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'The GAA isn’t immune to climate change' - How Storm Dennis showed the vulnerability of a packed GAA schedule

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A general view prior to the Allianz Hurling League Division 1 Group B Round 3 match between Carlow and Dublin at Netwatch Cullen Park. Photo by David Fitzgerald/Sportsfile

A general view prior to the Allianz Hurling League Division 1 Group B Round 3 match between Carlow and Dublin at Netwatch Cullen Park. Photo by David Fitzgerald/Sportsfile

SPORTSFILE

A general view prior to the Allianz Hurling League Division 1 Group B Round 3 match between Carlow and Dublin at Netwatch Cullen Park. Photo by David Fitzgerald/Sportsfile

Uncertainty over the rescheduling of Allianz League fixtures following cancellations caused by successive weekends of stormy weather has shown how the GAA are "very hamstrung" with their schedule, says Frank Roche. 

Roche pointed to the inclusion of a last-eight round in the League as one area that needs to be revised, saying that "I don't personally see the need for quarter-finals, its an extra weekend that I don't think necessarily needs to be there" on Independent.ie's Throw-In podcast with Will Slattery, Michael Verney and John Mullane.

"Reward the top two and put them into semi finals, or even reward the top of each group and put them into a final. And a lot of it comes back to pre-season competitions as well - the League didn't start until the 25th of January - so I think the pre-season competitions are nonsense at this stage.

"If you get rid of them you can start the League a week earlier, give yourself a bit more wiggle room with break weeks - have 2 break weeks in the hurling let's say - and if something happens then you can go forward and take one of the break weeks and play that week. Where they are going to fit in the hurling matches now I'm not really sure."

The arrival of Storm Dennis and the subsequent Status Orange wind warnings in western counties seen the cancellations of Limerick's match with Waterford in the LIT Gaelic Grounds and Galway's clash with All-Ireland champions Tipperary. This came just a week after conditions caused by Storm Ciara led to 3 football games being cancelled and the relocation of Tyrone v Kerry from Omagh. Roche says it is now time for the GAA to realise that such weather events have to be legislated for when drawing up the League schedule.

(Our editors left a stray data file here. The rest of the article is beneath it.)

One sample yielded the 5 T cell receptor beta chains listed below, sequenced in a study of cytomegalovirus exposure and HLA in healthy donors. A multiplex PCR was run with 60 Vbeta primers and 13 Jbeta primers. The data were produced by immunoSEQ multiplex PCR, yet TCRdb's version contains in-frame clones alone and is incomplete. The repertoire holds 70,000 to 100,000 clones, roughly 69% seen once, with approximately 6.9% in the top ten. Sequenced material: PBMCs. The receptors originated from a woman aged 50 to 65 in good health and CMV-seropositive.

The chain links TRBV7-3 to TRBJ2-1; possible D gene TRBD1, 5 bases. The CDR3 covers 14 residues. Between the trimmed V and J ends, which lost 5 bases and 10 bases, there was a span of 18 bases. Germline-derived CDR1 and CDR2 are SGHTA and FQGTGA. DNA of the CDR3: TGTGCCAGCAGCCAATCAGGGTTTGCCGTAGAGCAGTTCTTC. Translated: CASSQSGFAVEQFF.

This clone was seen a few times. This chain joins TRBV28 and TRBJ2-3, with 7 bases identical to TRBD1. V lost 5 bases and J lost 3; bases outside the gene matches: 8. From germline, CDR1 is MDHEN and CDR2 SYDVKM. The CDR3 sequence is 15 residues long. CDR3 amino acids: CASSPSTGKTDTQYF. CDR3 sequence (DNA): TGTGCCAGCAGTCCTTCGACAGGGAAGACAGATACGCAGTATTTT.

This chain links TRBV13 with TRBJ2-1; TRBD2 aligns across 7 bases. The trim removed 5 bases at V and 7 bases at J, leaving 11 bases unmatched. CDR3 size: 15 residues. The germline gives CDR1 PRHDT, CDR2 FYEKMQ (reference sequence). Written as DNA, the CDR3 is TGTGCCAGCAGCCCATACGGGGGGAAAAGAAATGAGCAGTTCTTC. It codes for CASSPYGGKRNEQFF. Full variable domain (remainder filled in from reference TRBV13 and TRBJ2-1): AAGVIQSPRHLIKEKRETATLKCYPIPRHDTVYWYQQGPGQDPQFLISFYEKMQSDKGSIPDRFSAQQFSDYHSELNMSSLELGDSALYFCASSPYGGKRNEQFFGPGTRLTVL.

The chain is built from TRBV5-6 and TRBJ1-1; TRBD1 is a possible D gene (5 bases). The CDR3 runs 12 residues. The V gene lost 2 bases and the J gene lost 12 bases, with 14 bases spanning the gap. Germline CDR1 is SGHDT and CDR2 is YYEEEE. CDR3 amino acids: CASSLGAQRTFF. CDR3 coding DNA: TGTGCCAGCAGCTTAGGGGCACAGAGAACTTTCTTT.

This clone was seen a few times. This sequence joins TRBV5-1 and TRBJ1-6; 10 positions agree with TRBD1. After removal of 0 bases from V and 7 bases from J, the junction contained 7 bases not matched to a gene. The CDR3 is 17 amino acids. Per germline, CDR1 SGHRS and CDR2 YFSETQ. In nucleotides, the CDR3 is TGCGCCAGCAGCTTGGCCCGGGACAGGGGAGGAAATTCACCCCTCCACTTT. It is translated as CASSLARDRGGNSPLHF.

"You can't ignore the fact that the GAA isn't immune to climate change, no more than anyone else. This is three years in a row where there has been major disruption caused, and we all know that February is probably the worst month of the year in terms of erratic weather in Ireland. At this stage, it is a bit of nonsense.

"Having quarter-finals, especially the way the hurling is structured (is nonsense) because everything is going to have to be set back a week. And there is a feeling that 'we have to have it done', and I totally understand the logic of trying to have a club-only month, but then they try to squeeze everything into an impossibly tight schedule"

One game that did go ahead was Dublin's 0-20 to 0-9 win away to Carlow, a game where the elements had a surprising effect on the visiting side.

"It was kind of a weird match. Dublin struggled with the elements. They had the wind in the first half but they only scored six points, they were 0-6 to 0-4 up. And if it wasn't Dublin v Carlow you'd be thinking that the game was set for the home team," said Roche, who was at the game in Netwatch Cullen Park.

"But the game was totally transformed in the second half, the rain relented and Dublin, probably because of the conditions, started running the ball a lot more. In the first 15 minutes after half-time, the gulf in terms of their physicality, power and pace blew Carlow away."

The Throw-In is produced in association with Allianz

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